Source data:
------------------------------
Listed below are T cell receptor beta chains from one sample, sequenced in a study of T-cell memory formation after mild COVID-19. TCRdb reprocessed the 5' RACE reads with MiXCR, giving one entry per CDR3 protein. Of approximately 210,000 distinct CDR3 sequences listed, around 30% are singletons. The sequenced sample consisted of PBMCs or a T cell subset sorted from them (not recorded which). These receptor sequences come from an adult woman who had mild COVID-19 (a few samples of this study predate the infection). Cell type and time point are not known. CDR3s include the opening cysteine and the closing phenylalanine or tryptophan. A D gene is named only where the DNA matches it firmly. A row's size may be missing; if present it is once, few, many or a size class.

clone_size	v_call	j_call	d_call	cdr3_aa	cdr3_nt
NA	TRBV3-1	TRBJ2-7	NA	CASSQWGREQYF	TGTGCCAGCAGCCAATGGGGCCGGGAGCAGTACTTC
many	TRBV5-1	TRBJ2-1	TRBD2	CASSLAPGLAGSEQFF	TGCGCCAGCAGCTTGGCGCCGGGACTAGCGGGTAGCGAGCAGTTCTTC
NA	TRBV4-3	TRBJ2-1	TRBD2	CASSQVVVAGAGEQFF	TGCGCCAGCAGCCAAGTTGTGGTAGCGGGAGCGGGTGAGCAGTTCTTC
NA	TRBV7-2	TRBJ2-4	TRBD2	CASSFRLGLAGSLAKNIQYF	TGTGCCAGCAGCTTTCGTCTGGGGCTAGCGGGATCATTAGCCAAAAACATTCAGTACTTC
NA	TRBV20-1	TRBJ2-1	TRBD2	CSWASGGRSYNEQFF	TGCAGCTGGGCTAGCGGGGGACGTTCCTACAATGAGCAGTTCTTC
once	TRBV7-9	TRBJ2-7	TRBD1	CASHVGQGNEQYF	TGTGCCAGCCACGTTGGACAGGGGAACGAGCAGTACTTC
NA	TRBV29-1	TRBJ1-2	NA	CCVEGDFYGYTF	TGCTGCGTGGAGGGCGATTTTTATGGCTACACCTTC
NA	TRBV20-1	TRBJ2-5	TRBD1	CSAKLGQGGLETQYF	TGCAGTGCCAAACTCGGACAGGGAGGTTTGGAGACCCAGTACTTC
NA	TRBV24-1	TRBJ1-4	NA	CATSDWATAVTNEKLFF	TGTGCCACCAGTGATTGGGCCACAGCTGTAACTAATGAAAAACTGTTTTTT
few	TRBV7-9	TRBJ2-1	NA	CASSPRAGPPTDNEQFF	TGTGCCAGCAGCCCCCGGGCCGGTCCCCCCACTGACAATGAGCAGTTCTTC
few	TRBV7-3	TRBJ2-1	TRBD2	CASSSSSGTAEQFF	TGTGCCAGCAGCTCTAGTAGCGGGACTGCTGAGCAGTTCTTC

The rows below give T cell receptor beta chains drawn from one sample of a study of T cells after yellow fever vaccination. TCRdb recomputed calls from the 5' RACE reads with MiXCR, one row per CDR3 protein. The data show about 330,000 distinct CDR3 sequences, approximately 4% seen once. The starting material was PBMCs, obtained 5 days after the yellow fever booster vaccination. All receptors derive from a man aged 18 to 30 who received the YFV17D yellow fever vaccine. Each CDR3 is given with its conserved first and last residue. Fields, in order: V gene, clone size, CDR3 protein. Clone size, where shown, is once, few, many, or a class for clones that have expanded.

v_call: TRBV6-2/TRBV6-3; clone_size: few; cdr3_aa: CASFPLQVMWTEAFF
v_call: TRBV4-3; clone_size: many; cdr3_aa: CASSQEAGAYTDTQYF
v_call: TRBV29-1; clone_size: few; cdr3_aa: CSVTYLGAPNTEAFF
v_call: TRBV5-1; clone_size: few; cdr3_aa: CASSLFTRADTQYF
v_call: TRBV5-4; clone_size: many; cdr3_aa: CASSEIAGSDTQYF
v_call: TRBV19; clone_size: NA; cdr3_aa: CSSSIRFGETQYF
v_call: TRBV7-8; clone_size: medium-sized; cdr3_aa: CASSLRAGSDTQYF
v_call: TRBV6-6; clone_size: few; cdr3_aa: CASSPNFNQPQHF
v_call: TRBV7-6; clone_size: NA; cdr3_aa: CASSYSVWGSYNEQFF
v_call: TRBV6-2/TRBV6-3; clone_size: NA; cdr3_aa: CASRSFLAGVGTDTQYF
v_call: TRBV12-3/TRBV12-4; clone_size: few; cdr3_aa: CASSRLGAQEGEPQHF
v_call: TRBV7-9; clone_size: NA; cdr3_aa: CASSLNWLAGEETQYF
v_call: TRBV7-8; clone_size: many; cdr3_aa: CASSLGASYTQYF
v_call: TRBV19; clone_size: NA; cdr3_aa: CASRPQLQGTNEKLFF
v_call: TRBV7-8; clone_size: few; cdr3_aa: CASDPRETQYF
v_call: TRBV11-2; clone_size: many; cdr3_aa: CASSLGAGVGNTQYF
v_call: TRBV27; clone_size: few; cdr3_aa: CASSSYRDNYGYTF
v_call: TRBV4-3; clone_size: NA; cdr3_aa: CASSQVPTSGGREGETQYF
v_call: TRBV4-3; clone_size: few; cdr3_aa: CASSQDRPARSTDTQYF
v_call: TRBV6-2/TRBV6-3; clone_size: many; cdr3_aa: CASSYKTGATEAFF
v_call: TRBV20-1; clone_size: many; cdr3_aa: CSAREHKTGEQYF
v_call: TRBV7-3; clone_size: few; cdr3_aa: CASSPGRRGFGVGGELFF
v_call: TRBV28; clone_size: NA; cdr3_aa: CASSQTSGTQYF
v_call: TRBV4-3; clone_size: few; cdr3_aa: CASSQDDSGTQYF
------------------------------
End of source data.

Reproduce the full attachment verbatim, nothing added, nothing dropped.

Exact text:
Listed below are T cell receptor beta chains from one sample, sequenced in a study of T-cell memory formation after mild COVID-19. TCRdb reprocessed the 5' RACE reads with MiXCR, giving one entry per CDR3 protein. Of approximately 210,000 distinct CDR3 sequences listed, around 30% are singletons. The sequenced sample consisted of PBMCs or a T cell subset sorted from them (not recorded which). These receptor sequences come from an adult woman who had mild COVID-19 (a few samples of this study predate the infection). Cell type and time point are not known. CDR3s include the opening cysteine and the closing phenylalanine or tryptophan. A D gene is named only where the DNA matches it firmly. A row's size may be missing; if present it is once, few, many or a size class.

clone_size	v_call	j_call	d_call	cdr3_aa	cdr3_nt
NA	TRBV3-1	TRBJ2-7	NA	CASSQWGREQYF	TGTGCCAGCAGCCAATGGGGCCGGGAGCAGTACTTC
many	TRBV5-1	TRBJ2-1	TRBD2	CASSLAPGLAGSEQFF	TGCGCCAGCAGCTTGGCGCCGGGACTAGCGGGTAGCGAGCAGTTCTTC
NA	TRBV4-3	TRBJ2-1	TRBD2	CASSQVVVAGAGEQFF	TGCGCCAGCAGCCAAGTTGTGGTAGCGGGAGCGGGTGAGCAGTTCTTC
NA	TRBV7-2	TRBJ2-4	TRBD2	CASSFRLGLAGSLAKNIQYF	TGTGCCAGCAGCTTTCGTCTGGGGCTAGCGGGATCATTAGCCAAAAACATTCAGTACTTC
NA	TRBV20-1	TRBJ2-1	TRBD2	CSWASGGRSYNEQFF	TGCAGCTGGGCTAGCGGGGGACGTTCCTACAATGAGCAGTTCTTC
once	TRBV7-9	TRBJ2-7	TRBD1	CASHVGQGNEQYF	TGTGCCAGCCACGTTGGACAGGGGAACGAGCAGTACTTC
NA	TRBV29-1	TRBJ1-2	NA	CCVEGDFYGYTF	TGCTGCGTGGAGGGCGATTTTTATGGCTACACCTTC
NA	TRBV20-1	TRBJ2-5	TRBD1	CSAKLGQGGLETQYF	TGCAGTGCCAAACTCGGACAGGGAGGTTTGGAGACCCAGTACTTC
NA	TRBV24-1	TRBJ1-4	NA	CATSDWATAVTNEKLFF	TGTGCCACCAGTGATTGGGCCACAGCTGTAACTAATGAAAAACTGTTTTTT
few	TRBV7-9	TRBJ2-1	NA	CASSPRAGPPTDNEQFF	TGTGCCAGCAGCCCCCGGGCCGGTCCCCCCACTGACAATGAGCAGTTCTTC
few	TRBV7-3	TRBJ2-1	TRBD2	CASSSSSGTAEQFF	TGTGCCAGCAGCTCTAGTAGCGGGACTGCTGAGCAGTTCTTC

The rows below give T cell receptor beta chains drawn from one sample of a study of T cells after yellow fever vaccination. TCRdb recomputed calls from the 5' RACE reads with MiXCR, one row per CDR3 protein. The data show about 330,000 distinct CDR3 sequences, approximately 4% seen once. The starting material was PBMCs, obtained 5 days after the yellow fever booster vaccination. All receptors derive from a man aged 18 to 30 who received the YFV17D yellow fever vaccine. Each CDR3 is given with its conserved first and last residue. Fields, in order: V gene, clone size, CDR3 protein. Clone size, where shown, is once, few, many, or a class for clones that have expanded.

v_call: TRBV6-2/TRBV6-3; clone_size: few; cdr3_aa: CASFPLQVMWTEAFF
v_call: TRBV4-3; clone_size: many; cdr3_aa: CASSQEAGAYTDTQYF
v_call: TRBV29-1; clone_size: few; cdr3_aa: CSVTYLGAPNTEAFF
v_call: TRBV5-1; clone_size: few; cdr3_aa: CASSLFTRADTQYF
v_call: TRBV5-4; clone_size: many; cdr3_aa: CASSEIAGSDTQYF
v_call: TRBV19; clone_size: NA; cdr3_aa: CSSSIRFGETQYF
v_call: TRBV7-8; clone_size: medium-sized; cdr3_aa: CASSLRAGSDTQYF
v_call: TRBV6-6; clone_size: few; cdr3_aa: CASSPNFNQPQHF
v_call: TRBV7-6; clone_size: NA; cdr3_aa: CASSYSVWGSYNEQFF
v_call: TRBV6-2/TRBV6-3; clone_size: NA; cdr3_aa: CASRSFLAGVGTDTQYF
v_call: TRBV12-3/TRBV12-4; clone_size: few; cdr3_aa: CASSRLGAQEGEPQHF
v_call: TRBV7-9; clone_size: NA; cdr3_aa: CASSLNWLAGEETQYF
v_call: TRBV7-8; clone_size: many; cdr3_aa: CASSLGASYTQYF
v_call: TRBV19; clone_size: NA; cdr3_aa: CASRPQLQGTNEKLFF
v_call: TRBV7-8; clone_size: few; cdr3_aa: CASDPRETQYF
v_call: TRBV11-2; clone_size: many; cdr3_aa: CASSLGAGVGNTQYF
v_call: TRBV27; clone_size: few; cdr3_aa: CASSSYRDNYGYTF
v_call: TRBV4-3; clone_size: NA; cdr3_aa: CASSQVPTSGGREGETQYF
v_call: TRBV4-3; clone_size: few; cdr3_aa: CASSQDRPARSTDTQYF
v_call: TRBV6-2/TRBV6-3; clone_size: many; cdr3_aa: CASSYKTGATEAFF
v_call: TRBV20-1; clone_size: many; cdr3_aa: CSAREHKTGEQYF
v_call: TRBV7-3; clone_size: few; cdr3_aa: CASSPGRRGFGVGGELFF
v_call: TRBV28; clone_size: NA; cdr3_aa: CASSQTSGTQYF
v_call: TRBV4-3; clone_size: few; cdr3_aa: CASSQDDSGTQYF